In the year since it opened, the Bridge has given us the following: a harmless Karl Marx comedy by Richard Bean; a modern-dress Julius Caesar with Ben Whishaw playing Brutus as a frowning existentialist; a dreary rustic soap opera written by newcomer Barney Norris; and an enjoyable NHS romp by Alan Bennett. Not quite the string of triumphs everyone had expected from Nicholas Hytner who used to produce two dozen shows a year at the National but now manages one every three months at his bankside garret.
Time on his hands. But not enough to script-edit the efforts of fashionable wags like Martin McDonagh whose silly, mean-spirited skit about Hans Christian Andersen is a humiliating low point in the Bridge’s short history. The setting is Copenhagen. Hans Christian Andersen, played as a bumptious egomaniac by Jim Broadbent, nurtures a terrible secret. In a cage in his loft, he keeps a one-footed female pygmy (a dignified performance from Johnetta Eula’Mae Ackles) and he uses her folk memories as the source for his world-famous tales.
He also enjoys taunting her physical frailties. ‘You’re like a tinier Tiny Tim but African and not as amusing.’ This gag, which typifies the show’s level of humour, rests on two assumptions. First, the audience will consider a disabled child such as Tiny Tim funny. Second, they will regard another invalid as a less fertile source of mirth because she’s Congolese. These are very grating, puerile sentiments. Which of us believes, as McDonagh appears to, that every instance of human adversity, penury or impairment has been laid on by providence to keep us amused in our theatres?
The play moves to London where Hans Christian Andersen billets himself on Charles Dickens. Phil Daniels plays the novelist as a colourless grouch who can’t stop saying ‘fuck’, especially when Andersen mistakes him for Charles Darwin, as he does several times. The repetition of this gag is mirrored by another instance of replication when it emerges that Dickens, like Andersen, has secretly purloined all his stories from an African captive. At the heart of this muddled and idiotic play is an attempt to parrot the orthodoxy that the wealth of Europe is the plunder of a superior culture in Africa. Were McDonagh not a Hollywood bigwig, he would have struggled to find a home for this bleak, childish frivolity. On press night I was seated a few yards behind the author in a pew full of actors whose fruity cackles were obviously intended for his ears. And I had an unimpeded view of Phoebe Waller-Bridge, a fabulously gutsy comic writer, who laughed only sparingly at this. Brave of her. She’s the author’s girlfriend.
The Wild Duck at the Almeida is in the unsteady hands of Robert Icke. This lauded director regards himself as a theatrical seer who alone is capable of rendering non-English writers intelligible to the unlettered brutes who swarm London’s playhouses hoping to learn something of overseas drama. The show starts with a Scouse actor, Kevin Harvey, challenging those who clamour for ‘original Ibsen’. Are they seriously asking to see the script performed in the original Danish? Drama is about truth, he goes on. We don’t ‘say the truth’, we ‘tell the truth’, he explains, so the truth is ‘a tale’, not an objective fact. Gosh. The primary school waffle continues for several minutes, and it includes this priceless addition to the inventory of western art. ‘The stories we tell, tell us who we are.’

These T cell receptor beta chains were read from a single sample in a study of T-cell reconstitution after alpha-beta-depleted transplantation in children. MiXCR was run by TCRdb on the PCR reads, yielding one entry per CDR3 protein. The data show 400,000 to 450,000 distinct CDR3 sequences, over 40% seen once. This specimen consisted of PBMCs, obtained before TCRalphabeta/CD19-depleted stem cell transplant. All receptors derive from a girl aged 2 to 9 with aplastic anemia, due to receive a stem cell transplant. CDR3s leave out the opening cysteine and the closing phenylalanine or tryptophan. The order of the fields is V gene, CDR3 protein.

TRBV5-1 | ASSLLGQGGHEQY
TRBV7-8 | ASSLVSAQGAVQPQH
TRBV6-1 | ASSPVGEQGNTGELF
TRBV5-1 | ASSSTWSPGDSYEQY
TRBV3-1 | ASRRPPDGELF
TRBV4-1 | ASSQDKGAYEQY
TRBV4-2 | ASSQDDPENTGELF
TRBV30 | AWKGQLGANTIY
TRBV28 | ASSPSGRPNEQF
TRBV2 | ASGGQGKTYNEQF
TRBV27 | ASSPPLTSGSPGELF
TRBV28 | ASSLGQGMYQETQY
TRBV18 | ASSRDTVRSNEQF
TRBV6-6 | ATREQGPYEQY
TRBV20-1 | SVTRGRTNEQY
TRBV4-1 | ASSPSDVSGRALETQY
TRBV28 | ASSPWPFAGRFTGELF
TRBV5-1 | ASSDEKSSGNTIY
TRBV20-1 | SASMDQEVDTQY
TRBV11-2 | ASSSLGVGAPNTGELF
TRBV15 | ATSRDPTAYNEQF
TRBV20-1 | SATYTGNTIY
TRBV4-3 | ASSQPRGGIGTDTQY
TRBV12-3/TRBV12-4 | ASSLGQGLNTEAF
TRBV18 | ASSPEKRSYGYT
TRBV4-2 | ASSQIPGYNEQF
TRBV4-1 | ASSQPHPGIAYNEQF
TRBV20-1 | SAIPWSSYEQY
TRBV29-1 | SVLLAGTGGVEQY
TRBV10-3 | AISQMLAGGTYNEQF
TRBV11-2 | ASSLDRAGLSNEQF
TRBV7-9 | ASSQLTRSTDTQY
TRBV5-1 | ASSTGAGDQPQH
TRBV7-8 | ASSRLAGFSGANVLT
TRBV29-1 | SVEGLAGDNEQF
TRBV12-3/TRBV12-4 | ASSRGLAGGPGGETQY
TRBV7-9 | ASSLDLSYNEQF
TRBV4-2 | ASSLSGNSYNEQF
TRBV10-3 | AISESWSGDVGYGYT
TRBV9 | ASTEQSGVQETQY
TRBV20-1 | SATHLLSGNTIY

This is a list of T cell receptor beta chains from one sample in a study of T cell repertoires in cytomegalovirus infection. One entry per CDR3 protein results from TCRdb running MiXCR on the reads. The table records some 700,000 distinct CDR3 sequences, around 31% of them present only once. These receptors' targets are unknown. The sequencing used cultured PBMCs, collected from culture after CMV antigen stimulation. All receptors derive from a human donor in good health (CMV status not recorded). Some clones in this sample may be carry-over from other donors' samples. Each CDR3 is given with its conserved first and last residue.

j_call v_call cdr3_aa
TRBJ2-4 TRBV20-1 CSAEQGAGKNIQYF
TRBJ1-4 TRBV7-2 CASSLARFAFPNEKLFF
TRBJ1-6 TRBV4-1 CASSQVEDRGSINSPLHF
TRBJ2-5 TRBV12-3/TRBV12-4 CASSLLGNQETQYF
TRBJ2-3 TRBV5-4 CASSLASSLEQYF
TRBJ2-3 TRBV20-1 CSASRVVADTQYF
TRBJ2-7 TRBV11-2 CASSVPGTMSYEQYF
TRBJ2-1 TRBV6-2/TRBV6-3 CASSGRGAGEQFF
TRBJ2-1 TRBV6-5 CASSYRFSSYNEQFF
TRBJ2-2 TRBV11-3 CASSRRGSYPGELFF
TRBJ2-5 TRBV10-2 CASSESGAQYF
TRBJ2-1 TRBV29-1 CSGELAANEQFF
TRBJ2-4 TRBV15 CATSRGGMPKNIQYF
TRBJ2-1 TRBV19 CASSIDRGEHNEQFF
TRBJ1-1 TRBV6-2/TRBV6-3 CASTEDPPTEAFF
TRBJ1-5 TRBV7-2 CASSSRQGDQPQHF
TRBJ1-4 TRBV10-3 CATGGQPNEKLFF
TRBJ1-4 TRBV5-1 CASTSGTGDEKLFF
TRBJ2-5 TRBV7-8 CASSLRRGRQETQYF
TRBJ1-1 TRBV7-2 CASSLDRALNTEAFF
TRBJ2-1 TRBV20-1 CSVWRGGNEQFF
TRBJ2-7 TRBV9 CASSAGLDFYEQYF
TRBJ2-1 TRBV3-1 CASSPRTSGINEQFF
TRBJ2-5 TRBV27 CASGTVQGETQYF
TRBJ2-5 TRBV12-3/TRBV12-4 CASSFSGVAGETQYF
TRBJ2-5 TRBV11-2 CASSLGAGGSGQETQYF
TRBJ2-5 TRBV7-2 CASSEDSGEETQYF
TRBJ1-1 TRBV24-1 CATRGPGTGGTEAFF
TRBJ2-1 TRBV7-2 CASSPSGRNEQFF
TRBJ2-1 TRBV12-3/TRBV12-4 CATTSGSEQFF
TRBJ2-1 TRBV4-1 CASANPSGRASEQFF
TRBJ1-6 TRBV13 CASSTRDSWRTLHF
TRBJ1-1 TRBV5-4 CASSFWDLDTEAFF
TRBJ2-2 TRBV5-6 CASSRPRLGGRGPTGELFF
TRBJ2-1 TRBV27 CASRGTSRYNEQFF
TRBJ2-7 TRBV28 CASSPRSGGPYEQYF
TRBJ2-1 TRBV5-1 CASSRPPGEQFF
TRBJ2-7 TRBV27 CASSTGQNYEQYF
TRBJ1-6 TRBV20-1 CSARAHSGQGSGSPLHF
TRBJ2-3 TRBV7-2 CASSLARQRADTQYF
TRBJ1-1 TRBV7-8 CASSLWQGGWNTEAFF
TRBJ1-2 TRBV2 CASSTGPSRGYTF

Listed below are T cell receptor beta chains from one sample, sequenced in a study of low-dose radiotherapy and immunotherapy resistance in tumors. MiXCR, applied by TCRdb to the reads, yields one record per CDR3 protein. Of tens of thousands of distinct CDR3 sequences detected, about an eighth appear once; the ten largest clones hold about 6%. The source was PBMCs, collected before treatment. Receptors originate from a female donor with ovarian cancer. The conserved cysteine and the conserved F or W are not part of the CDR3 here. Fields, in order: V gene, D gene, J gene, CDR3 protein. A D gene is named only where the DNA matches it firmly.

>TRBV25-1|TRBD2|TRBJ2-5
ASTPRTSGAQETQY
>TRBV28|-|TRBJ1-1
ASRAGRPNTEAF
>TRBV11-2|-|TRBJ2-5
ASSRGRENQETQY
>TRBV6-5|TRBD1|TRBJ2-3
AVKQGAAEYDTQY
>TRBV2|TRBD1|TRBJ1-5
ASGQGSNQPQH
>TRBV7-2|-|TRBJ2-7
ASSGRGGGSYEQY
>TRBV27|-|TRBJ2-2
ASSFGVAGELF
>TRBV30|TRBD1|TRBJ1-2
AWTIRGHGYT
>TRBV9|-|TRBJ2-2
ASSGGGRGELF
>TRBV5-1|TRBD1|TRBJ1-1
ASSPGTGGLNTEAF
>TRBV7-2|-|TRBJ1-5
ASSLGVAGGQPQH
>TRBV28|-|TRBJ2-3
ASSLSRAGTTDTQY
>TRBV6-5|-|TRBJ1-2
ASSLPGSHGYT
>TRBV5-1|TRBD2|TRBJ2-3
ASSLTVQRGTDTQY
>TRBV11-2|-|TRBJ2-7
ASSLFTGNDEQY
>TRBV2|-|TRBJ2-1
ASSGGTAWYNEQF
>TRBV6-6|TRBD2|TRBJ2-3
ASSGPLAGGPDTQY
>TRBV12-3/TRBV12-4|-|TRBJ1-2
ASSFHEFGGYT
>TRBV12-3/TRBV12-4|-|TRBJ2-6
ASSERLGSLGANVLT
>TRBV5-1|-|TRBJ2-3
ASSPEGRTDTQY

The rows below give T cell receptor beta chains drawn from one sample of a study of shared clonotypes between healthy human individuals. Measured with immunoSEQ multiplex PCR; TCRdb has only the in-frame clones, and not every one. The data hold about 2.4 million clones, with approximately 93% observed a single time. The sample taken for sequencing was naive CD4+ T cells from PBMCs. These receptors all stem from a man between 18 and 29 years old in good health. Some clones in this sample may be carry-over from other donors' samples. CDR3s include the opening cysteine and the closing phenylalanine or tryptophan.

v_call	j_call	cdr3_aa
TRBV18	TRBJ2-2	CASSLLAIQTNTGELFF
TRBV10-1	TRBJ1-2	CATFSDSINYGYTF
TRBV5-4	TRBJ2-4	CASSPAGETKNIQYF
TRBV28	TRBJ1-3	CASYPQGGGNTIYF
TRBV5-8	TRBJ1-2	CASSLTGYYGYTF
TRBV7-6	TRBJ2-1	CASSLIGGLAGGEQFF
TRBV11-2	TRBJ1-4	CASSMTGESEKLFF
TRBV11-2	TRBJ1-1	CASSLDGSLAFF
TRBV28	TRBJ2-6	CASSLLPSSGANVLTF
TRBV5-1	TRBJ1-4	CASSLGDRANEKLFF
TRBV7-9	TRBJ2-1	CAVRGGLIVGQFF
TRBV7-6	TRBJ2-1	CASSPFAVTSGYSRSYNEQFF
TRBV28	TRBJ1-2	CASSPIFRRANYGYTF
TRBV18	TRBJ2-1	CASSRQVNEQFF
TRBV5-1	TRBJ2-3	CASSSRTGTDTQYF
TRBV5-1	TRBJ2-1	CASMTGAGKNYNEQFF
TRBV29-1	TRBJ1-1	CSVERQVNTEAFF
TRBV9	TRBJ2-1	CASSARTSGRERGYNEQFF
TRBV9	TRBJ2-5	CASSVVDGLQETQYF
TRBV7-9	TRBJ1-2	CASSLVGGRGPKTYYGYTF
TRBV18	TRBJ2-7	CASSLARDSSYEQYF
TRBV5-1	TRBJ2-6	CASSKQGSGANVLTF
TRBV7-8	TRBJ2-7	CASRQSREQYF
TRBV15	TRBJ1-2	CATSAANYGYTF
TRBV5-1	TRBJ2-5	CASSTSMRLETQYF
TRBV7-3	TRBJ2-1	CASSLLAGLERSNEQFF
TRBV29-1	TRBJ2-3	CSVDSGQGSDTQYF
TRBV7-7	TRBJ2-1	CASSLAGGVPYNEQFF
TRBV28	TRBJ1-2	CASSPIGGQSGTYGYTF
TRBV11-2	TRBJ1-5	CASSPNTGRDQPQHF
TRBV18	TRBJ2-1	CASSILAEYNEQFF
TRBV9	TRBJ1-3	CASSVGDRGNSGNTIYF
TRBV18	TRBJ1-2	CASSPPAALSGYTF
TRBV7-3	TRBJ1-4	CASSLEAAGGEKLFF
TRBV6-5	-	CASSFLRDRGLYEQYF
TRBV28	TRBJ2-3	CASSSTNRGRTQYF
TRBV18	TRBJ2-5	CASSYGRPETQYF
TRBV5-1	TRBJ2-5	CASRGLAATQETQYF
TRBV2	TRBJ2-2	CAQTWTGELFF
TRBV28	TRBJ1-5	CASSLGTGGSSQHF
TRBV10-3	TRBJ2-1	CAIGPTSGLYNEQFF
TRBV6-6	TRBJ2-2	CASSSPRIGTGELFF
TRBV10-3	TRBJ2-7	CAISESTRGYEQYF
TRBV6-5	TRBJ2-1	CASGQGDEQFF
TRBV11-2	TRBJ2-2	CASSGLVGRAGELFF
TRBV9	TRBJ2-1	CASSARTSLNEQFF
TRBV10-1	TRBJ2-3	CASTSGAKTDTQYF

The play begins and Ibsen’s delicate tapestry of betrayal and dishonour collapses in a tangle of absurdities. An English family, curiously named Ekdal, are running out of cash because James Ekdal, the dad, has invested his cash in the near-extinct trade of photographic portraiture. Why is he such a fool? And why is he convinced that his father’s spell in jail has ruined his reputation for ever? And why is no doctor attempting to treat young Hedwig’s progressive eye disease? And why is Grandpa Francis stumbling around the house with a loaded gun? This puzzling character (sweetly played by Nicholas Farrell) is a dotty old alcoholic who keeps a warren of rabbits in the attic. Every night he dodders up the stairs and executes a bunny for the pot using a firearm issued legally, it would appear, even though he’s a dipsomaniac with a prison record who lives in the same house as a child who is going blind. Out-and-out barminess.
Ibsen gets more of a look-in the second half and even Icke can’t spoil the narrative intricacies of the closing scenes. These sudden reversals are so beautifully planted and so artfully disclosed that I was left gasping, almost audibly, in admiration. As I left the theatre I vowed to see The Wild Duck again, as soon as possible, but with Ibsen and not a pompous vandal in charge.
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